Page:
By Benita M. Dodd An annual survey of the nation’s roads by the Reason Foundation reveals a lot about congestion in Georgia. The state is ranked 10th in the nation for spending on maintenance but 39th for capital spending. It was No. 1 for the condition of its interstates, but at 31 in the nation for the percent of urban congestion. Put simply, Georgia’s roads are in great condition because they’re well maintained. But they’re congested because the state lags in adding capacity. And the state’s most congested urban region seems set to miss the best opportunity yet. A committee is finalizing a list of transportation projects for the 10-county metro Atlanta region based on an anticipated $6.14 billion pot… View Article
By Samuel StaleyShirley YbarraErich W. Zimmerman and Nick Donohue In the 20th century, the United States built some of the world’s pre-eminent transportation systems, including an interstate highway network that’s second to none. The challenge for the 21st century is to maintain this infrastructure while expanding our ability to efficiently move people and goods. We face multiple challenges. Money is tight, as the gasoline tax we rely on to build and maintain our transportation network loses its earning power due to improved fuel efficiency and rising costs. Meanwhile, transportation needs are increasing, as many of our roads, bridges and railways fall deeper into a state of disrepair. All of this is occurring in the context of… View Article

Turning up and transportation policy

The Civic League held “Get a Move On,” a 10-county regional round table on transportation, growth and metro Atlanta region’s future on a recent Saturday morning in downtown Atlanta. Transportation was the major focus, of course, given next year’s penny transportation sales tax referendum and the selection of projects currently under way. It was a clear warning that when it comes to how to divvy up the projected $7 billion in sales tax revenue, the squeaky wheel could get the grease. First order of business: If you ask people to press button No. 10, be sure you have a N0. 10 button on your poll clicker. There WAS someone in the room from Rockdale County, the 10th county on the… View Article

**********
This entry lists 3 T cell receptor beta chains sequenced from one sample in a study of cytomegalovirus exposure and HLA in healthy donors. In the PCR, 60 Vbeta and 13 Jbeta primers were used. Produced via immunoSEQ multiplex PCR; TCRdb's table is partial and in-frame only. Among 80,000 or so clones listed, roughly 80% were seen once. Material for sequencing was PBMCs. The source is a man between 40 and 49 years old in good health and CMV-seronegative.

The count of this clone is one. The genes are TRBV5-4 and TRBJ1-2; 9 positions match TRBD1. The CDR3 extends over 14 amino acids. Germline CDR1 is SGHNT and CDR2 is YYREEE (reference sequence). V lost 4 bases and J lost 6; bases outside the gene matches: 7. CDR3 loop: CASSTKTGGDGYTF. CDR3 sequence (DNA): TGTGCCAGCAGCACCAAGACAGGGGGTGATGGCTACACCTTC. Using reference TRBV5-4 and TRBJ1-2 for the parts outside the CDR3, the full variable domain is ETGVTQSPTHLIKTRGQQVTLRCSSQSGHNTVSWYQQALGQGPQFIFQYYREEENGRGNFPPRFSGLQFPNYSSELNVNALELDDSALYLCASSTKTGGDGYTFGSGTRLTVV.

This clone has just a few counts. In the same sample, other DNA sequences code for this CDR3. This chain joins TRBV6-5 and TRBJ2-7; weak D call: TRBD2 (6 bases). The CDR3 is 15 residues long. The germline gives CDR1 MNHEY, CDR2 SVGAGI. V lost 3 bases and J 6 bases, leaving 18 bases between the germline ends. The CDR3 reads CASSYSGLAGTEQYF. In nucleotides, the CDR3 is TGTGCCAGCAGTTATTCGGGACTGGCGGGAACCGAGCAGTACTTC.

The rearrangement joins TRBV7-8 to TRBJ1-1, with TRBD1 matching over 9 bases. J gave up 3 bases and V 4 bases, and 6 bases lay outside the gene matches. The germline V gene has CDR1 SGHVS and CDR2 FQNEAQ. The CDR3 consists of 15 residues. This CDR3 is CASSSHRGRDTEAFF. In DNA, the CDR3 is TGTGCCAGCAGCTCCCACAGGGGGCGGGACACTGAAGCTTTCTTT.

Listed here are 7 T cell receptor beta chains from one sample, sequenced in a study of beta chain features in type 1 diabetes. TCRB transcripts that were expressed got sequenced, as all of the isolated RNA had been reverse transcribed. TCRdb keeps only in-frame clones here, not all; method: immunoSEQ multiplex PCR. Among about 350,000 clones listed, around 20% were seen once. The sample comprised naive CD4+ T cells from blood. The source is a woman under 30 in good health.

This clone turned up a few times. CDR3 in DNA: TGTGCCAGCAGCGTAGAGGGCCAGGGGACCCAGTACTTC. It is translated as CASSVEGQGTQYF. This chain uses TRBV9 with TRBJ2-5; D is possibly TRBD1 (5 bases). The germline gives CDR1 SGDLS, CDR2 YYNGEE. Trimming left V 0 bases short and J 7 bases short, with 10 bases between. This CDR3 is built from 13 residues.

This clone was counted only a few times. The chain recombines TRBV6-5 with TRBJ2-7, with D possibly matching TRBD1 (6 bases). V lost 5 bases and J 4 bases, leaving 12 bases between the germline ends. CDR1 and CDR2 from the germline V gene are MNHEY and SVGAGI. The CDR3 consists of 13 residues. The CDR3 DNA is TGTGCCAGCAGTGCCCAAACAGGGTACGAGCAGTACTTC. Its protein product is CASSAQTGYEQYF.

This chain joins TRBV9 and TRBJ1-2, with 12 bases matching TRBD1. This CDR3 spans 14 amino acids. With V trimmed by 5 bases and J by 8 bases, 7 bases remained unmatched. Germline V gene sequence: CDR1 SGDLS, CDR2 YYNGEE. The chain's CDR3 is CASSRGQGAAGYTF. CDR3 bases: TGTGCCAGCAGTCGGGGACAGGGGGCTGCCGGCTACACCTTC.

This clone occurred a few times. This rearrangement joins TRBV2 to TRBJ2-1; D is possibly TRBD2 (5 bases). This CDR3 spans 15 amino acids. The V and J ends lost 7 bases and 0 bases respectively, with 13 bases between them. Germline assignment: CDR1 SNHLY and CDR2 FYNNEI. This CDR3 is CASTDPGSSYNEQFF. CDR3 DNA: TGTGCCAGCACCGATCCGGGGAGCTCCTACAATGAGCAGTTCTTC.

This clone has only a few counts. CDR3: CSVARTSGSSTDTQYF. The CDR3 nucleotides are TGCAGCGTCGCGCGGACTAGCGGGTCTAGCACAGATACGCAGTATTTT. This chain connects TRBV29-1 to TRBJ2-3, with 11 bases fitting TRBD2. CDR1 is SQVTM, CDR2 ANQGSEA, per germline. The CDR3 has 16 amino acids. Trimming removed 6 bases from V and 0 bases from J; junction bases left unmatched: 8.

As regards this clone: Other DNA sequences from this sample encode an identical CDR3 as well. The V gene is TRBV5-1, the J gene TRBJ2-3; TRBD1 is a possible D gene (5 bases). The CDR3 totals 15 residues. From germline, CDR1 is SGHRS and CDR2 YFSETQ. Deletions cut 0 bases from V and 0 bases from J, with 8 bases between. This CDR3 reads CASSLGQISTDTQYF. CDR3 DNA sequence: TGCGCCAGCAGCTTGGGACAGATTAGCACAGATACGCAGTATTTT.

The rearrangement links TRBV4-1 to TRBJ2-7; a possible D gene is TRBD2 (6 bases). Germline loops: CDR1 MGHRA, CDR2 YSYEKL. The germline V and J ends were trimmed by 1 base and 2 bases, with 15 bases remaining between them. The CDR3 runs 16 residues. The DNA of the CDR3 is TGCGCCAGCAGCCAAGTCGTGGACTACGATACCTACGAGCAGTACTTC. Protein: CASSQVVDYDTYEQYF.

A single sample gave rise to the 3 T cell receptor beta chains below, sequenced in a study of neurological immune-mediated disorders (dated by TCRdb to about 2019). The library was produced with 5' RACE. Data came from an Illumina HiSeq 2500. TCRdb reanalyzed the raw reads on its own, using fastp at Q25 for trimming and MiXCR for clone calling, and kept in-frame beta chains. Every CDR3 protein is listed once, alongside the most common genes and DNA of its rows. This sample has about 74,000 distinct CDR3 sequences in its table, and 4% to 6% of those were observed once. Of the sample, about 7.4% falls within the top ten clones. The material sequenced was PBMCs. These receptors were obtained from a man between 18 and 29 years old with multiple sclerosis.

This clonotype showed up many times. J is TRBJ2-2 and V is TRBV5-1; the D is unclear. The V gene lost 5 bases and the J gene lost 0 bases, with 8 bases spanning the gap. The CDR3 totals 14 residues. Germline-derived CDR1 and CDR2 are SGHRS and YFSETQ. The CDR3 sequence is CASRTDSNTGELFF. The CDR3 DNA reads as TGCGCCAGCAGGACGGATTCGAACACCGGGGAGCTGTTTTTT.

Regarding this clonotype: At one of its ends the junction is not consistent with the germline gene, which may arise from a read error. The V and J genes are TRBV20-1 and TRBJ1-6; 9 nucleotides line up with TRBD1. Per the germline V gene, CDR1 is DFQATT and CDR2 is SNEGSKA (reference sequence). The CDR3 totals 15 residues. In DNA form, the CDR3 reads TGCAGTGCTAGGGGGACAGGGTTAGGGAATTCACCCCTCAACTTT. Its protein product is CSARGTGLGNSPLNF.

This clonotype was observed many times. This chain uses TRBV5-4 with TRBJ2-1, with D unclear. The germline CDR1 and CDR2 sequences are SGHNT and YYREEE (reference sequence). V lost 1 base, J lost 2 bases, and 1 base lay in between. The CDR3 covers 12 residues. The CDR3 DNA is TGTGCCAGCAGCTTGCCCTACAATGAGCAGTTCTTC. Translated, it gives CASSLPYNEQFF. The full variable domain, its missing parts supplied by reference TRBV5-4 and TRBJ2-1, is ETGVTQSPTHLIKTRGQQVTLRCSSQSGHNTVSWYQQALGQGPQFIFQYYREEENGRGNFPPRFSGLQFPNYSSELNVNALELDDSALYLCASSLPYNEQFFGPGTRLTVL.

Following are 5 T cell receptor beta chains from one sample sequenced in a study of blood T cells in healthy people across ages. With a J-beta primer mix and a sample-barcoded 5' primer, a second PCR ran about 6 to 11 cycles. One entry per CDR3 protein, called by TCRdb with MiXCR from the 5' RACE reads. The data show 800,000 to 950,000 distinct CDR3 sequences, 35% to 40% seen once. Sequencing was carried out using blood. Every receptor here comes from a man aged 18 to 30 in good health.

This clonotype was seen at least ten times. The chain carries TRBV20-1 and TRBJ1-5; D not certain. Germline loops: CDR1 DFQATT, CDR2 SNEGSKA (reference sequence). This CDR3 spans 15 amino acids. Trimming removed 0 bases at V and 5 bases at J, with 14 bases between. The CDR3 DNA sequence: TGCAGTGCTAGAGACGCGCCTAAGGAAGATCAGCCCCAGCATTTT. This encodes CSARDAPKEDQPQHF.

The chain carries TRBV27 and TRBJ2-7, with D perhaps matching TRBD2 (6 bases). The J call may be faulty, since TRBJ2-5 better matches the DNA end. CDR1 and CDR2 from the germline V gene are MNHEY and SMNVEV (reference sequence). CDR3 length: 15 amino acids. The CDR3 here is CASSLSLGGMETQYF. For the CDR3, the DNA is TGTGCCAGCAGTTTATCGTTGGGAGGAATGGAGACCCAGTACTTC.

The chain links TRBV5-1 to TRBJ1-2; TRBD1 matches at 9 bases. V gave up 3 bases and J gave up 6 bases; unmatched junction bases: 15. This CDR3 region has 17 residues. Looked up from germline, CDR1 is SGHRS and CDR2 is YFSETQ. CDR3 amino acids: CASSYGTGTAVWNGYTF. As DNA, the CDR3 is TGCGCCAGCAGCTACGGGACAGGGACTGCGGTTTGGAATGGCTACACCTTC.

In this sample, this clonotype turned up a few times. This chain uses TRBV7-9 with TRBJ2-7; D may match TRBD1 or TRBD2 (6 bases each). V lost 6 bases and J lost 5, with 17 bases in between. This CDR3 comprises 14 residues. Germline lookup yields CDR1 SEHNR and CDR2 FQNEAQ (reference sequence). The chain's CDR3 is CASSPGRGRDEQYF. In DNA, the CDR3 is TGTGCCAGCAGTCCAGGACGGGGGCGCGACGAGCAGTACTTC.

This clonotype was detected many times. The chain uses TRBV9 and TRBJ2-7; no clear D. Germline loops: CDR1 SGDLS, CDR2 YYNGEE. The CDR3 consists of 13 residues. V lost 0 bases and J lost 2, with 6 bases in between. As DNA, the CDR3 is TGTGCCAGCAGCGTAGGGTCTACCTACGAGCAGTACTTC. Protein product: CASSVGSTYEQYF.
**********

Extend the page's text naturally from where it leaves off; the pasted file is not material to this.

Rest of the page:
AFVs, HOVs and HOTs

When the new High-Occupancy Toll lanes open on I-85 this summer, buses, motorcycles and Alternate Fuel Vehicles may travel at no charge, as can vehicles with three or more occupants. Single- and double-occupant vehicles may choose to use the lane for a variably priced toll. Georgia’s current high-occupancy vehicle (HOV) lanes allow free passage to vehicles with two or more occupants (even if the second occupant is an infant), transit buses, motorcycles and as well as AFVs. It’s high time they were put to better use — and a network of HOT lanes is a great use. Still, it’s a mystery to me why a lane aimed at reducing congestion would offer free access to AFVs, no matter how many… View Article

The Georgia Public Policy Foundation is the best source of the rarest and most valuable commodity in public policy debate: facts.

State Representative Bob Irvin more quotes